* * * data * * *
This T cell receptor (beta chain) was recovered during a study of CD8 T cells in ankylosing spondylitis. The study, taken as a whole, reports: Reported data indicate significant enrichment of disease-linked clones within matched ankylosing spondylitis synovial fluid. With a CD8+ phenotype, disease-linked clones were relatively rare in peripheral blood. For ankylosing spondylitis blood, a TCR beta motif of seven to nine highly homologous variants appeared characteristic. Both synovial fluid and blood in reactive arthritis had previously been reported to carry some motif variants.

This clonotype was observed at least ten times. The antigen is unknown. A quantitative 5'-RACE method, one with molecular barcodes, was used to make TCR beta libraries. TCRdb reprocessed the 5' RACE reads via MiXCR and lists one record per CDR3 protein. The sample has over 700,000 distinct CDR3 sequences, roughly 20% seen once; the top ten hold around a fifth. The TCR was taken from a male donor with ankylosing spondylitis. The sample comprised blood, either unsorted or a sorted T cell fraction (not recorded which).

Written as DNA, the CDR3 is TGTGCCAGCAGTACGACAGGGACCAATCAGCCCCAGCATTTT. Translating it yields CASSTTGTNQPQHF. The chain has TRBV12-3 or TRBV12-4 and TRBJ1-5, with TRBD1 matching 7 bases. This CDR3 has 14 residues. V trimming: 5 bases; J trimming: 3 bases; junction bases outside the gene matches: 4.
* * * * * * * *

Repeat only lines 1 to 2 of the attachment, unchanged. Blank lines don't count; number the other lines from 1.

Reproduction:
This T cell receptor (beta chain) was recovered during a study of CD8 T cells in ankylosing spondylitis. The study, taken as a whole, reports: Reported data indicate significant enrichment of disease-linked clones within matched ankylosing spondylitis synovial fluid. With a CD8+ phenotype, disease-linked clones were relatively rare in peripheral blood. For ankylosing spondylitis blood, a TCR beta motif of seven to nine highly homologous variants appeared characteristic. Both synovial fluid and blood in reactive arthritis had previously been reported to carry some motif variants.

This clonotype was observed at least ten times. The antigen is unknown. A quantitative 5'-RACE method, one with molecular barcodes, was used to make TCR beta libraries. TCRdb reprocessed the 5' RACE reads via MiXCR and lists one record per CDR3 protein. The sample has over 700,000 distinct CDR3 sequences, roughly 20% seen once; the top ten hold around a fifth. The TCR was taken from a male donor with ankylosing spondylitis. The sample comprised blood, either unsorted or a sorted T cell fraction (not recorded which).